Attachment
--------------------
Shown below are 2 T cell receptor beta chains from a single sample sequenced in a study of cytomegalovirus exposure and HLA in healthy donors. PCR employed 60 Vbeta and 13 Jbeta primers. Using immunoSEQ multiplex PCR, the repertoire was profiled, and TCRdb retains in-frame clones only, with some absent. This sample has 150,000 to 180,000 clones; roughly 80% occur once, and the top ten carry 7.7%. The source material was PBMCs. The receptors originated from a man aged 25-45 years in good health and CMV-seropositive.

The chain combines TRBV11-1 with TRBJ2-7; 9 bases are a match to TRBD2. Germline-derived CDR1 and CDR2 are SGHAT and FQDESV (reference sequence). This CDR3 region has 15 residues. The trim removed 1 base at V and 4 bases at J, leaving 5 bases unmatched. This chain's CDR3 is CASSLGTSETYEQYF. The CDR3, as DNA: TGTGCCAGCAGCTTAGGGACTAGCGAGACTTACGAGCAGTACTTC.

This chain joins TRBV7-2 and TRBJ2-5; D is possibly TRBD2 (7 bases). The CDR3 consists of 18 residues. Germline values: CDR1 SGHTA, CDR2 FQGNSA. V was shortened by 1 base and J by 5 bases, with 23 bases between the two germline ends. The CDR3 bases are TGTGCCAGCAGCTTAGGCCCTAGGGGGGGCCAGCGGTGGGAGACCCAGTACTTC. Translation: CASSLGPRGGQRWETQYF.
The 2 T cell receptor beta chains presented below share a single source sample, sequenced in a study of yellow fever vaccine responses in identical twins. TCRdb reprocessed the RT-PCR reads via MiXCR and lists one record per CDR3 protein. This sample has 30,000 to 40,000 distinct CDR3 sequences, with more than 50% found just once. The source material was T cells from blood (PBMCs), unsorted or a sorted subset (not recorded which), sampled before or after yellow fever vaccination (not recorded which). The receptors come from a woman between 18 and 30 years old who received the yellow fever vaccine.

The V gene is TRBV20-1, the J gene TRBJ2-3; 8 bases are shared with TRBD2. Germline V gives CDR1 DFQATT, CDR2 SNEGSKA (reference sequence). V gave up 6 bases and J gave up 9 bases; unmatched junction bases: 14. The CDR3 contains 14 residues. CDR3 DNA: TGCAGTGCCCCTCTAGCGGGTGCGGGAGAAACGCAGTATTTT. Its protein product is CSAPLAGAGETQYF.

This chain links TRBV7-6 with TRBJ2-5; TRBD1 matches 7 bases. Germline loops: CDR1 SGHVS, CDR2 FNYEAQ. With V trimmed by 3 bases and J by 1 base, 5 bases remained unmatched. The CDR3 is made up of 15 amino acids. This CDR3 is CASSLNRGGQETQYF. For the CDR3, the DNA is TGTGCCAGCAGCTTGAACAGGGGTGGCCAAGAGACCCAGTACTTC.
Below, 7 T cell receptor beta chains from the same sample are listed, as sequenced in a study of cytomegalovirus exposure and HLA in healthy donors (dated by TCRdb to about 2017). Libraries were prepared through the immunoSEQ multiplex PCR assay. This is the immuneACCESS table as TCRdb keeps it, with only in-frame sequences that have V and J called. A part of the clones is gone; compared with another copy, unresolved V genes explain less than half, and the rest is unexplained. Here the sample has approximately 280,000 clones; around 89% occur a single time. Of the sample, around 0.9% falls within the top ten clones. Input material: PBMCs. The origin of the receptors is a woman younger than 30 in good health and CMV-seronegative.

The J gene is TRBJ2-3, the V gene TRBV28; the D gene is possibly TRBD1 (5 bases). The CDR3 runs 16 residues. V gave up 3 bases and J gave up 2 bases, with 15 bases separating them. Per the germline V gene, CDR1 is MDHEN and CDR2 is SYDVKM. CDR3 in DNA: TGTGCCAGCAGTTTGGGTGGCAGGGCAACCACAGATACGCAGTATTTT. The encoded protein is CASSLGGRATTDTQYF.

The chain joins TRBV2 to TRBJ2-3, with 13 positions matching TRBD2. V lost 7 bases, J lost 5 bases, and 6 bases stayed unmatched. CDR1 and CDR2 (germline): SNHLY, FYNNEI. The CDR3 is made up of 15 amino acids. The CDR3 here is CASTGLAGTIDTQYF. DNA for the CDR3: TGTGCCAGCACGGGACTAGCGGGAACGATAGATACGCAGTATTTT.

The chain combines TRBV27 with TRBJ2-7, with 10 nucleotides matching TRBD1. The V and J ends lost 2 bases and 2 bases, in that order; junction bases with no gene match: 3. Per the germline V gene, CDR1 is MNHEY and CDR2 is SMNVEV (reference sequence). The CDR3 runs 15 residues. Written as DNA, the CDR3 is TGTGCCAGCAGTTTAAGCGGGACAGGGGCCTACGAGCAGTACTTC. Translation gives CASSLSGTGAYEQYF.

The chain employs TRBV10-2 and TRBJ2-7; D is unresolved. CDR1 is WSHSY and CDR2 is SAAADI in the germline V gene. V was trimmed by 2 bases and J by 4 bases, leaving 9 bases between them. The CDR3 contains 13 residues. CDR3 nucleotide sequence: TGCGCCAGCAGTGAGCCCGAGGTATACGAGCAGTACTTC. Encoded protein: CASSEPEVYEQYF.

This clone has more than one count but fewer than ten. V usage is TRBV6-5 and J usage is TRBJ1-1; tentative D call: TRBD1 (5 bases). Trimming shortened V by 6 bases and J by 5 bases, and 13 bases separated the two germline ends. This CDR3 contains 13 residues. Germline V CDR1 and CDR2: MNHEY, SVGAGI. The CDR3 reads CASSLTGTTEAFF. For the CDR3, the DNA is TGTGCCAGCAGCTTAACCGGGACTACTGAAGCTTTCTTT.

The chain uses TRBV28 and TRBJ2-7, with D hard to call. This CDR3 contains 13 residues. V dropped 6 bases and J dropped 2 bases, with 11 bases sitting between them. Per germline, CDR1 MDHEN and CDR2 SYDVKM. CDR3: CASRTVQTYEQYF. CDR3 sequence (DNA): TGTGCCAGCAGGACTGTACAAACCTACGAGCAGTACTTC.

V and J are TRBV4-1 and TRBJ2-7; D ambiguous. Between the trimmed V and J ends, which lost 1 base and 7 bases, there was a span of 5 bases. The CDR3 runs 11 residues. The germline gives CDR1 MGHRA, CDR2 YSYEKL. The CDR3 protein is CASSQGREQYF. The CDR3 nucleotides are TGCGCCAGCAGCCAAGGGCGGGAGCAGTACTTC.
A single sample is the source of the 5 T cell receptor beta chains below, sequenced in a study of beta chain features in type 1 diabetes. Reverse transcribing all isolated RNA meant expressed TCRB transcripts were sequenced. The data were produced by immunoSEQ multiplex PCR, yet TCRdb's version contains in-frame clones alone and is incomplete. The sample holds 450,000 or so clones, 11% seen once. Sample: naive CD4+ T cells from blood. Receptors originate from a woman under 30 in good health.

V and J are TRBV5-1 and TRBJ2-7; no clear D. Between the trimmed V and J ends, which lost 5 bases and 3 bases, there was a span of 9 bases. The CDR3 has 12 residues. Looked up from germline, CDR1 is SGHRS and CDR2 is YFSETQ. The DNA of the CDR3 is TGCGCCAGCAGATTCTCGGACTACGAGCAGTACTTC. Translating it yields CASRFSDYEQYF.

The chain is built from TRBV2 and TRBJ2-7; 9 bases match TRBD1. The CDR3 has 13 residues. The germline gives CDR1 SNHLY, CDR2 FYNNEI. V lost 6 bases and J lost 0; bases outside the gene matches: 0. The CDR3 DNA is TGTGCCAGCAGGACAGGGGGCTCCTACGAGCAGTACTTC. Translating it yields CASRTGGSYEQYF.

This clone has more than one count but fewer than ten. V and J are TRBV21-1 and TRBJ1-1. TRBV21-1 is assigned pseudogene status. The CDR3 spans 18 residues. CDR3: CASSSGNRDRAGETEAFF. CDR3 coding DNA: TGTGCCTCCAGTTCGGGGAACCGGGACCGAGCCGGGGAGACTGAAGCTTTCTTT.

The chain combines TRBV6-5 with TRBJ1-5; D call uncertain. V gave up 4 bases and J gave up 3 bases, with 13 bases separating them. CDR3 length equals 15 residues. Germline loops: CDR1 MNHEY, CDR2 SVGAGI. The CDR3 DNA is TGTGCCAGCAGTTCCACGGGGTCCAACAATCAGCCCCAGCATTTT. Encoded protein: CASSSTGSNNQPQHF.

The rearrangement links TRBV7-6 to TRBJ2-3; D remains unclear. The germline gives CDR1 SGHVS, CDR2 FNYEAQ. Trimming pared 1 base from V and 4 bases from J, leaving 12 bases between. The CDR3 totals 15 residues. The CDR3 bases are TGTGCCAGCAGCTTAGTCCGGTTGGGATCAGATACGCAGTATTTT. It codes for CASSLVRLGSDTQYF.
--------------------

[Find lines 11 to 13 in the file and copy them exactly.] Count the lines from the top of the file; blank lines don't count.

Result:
The chain employs TRBV10-2 and TRBJ2-7; D is unresolved. CDR1 is WSHSY and CDR2 is SAAADI in the germline V gene. V was trimmed by 2 bases and J by 4 bases, leaving 9 bases between them. The CDR3 contains 13 residues. CDR3 nucleotide sequence: TGCGCCAGCAGTGAGCCCGAGGTATACGAGCAGTACTTC. Encoded protein: CASSEPEVYEQYF.

This clone has more than one count but fewer than ten. V usage is TRBV6-5 and J usage is TRBJ1-1; tentative D call: TRBD1 (5 bases). Trimming shortened V by 6 bases and J by 5 bases, and 13 bases separated the two germline ends. This CDR3 contains 13 residues. Germline V CDR1 and CDR2: MNHEY, SVGAGI. The CDR3 reads CASSLTGTTEAFF. For the CDR3, the DNA is TGTGCCAGCAGCTTAACCGGGACTACTGAAGCTTTCTTT.

The chain uses TRBV28 and TRBJ2-7, with D hard to call. This CDR3 contains 13 residues. V dropped 6 bases and J dropped 2 bases, with 11 bases sitting between them. Per germline, CDR1 MDHEN and CDR2 SYDVKM. CDR3: CASRTVQTYEQYF. CDR3 sequence (DNA): TGTGCCAGCAGGACTGTACAAACCTACGAGCAGTACTTC.